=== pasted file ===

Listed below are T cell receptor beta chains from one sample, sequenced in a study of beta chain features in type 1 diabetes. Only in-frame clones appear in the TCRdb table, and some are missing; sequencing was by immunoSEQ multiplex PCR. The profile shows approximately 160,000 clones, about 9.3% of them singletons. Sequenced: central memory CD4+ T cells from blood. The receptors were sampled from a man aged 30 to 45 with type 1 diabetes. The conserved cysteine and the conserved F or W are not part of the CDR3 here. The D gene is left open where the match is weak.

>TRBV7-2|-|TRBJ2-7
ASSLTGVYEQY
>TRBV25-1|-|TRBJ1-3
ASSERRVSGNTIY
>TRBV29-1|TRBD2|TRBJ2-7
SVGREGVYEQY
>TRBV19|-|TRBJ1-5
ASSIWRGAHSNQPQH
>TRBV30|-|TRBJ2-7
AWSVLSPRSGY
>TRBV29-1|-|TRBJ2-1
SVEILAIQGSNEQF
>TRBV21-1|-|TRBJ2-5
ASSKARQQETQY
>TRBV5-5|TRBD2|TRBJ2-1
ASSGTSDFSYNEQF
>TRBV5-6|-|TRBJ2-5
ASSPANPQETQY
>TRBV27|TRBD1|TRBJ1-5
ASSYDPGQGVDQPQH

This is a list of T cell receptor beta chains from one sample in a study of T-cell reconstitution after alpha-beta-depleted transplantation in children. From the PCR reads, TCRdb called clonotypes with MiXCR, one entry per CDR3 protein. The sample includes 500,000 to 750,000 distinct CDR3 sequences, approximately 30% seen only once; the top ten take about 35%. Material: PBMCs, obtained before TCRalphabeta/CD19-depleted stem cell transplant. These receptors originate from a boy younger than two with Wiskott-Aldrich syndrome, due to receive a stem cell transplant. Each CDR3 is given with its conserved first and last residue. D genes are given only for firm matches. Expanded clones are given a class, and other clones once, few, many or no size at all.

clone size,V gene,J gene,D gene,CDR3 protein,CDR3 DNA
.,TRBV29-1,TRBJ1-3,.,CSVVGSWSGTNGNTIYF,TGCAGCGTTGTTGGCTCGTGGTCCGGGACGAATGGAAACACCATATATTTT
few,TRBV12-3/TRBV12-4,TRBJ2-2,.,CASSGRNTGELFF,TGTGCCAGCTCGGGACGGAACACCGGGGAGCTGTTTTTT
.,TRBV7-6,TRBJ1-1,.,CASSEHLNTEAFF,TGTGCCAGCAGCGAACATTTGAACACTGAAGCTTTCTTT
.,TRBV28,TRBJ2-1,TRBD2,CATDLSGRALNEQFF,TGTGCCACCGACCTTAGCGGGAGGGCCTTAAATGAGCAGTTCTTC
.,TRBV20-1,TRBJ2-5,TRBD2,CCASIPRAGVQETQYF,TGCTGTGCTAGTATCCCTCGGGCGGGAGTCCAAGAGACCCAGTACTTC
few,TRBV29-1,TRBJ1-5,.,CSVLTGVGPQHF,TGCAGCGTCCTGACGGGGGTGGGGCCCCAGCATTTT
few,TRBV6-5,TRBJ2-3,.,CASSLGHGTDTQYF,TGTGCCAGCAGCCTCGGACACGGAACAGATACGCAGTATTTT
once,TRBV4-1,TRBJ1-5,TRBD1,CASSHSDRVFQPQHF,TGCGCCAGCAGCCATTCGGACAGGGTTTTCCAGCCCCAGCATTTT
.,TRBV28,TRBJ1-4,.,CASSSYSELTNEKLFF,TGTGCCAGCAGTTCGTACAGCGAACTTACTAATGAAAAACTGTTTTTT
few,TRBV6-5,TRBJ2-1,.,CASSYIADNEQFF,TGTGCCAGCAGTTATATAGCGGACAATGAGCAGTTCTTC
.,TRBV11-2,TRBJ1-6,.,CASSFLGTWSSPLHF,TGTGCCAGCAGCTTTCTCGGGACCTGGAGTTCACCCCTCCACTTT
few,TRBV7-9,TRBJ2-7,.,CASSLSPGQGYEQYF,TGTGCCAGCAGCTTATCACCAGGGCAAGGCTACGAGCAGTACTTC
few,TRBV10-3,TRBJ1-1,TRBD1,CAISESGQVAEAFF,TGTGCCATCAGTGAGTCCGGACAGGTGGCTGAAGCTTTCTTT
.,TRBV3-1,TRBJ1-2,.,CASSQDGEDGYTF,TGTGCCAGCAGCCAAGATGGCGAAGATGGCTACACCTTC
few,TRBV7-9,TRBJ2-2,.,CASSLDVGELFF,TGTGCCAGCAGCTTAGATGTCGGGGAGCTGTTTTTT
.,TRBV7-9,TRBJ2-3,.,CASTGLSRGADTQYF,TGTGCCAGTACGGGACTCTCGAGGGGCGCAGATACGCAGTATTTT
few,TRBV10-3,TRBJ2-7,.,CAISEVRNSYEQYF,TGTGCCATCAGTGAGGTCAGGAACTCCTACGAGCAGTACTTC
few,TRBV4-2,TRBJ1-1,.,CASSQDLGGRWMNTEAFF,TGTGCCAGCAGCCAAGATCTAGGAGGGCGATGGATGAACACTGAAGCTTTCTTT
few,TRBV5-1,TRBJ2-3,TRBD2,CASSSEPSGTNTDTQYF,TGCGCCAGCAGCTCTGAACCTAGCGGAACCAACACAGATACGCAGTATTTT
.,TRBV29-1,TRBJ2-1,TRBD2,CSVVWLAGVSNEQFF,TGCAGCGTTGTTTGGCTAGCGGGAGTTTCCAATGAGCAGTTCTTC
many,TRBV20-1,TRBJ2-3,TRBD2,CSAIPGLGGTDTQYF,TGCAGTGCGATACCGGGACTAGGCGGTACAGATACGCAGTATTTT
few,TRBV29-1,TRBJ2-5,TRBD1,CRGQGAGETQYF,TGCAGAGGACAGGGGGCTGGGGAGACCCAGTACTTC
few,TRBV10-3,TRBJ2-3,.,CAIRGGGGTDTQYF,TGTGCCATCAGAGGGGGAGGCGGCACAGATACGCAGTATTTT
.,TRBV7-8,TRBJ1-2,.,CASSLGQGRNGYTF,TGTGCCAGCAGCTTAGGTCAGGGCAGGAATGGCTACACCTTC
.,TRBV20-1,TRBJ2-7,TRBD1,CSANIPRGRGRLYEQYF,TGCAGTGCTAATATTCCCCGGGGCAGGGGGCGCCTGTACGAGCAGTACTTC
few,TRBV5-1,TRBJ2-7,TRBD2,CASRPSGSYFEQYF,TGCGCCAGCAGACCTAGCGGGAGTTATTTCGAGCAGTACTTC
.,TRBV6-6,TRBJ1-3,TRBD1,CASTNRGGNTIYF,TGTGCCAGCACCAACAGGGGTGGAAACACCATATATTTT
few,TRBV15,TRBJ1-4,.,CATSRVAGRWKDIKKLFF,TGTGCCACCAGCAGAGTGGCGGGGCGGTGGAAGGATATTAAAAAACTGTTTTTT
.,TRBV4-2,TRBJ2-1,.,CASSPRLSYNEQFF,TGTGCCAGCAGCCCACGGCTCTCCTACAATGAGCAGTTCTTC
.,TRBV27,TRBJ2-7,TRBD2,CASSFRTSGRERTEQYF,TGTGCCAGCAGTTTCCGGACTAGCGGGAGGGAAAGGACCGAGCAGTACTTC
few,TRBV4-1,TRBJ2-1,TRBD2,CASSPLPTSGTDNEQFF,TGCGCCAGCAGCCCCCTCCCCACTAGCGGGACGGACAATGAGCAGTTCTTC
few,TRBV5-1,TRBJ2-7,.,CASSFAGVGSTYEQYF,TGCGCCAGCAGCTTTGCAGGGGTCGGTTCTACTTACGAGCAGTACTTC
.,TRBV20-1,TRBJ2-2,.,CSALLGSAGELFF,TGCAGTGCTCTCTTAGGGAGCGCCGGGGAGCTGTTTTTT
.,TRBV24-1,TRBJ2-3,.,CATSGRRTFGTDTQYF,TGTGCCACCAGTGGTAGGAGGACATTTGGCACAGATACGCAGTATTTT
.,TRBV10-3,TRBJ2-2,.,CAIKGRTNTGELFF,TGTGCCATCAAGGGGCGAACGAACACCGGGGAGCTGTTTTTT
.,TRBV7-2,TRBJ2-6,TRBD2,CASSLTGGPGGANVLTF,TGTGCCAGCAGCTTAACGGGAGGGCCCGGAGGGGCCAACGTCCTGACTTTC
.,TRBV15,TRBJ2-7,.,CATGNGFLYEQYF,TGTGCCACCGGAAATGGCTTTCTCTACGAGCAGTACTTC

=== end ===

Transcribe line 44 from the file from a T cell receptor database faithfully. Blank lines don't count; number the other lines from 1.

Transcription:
many,TRBV20-1,TRBJ2-3,TRBD2,CSAIPGLGGTDTQYF,TGCAGTGCGATACCGGGACTAGGCGGTACAGATACGCAGTATTTT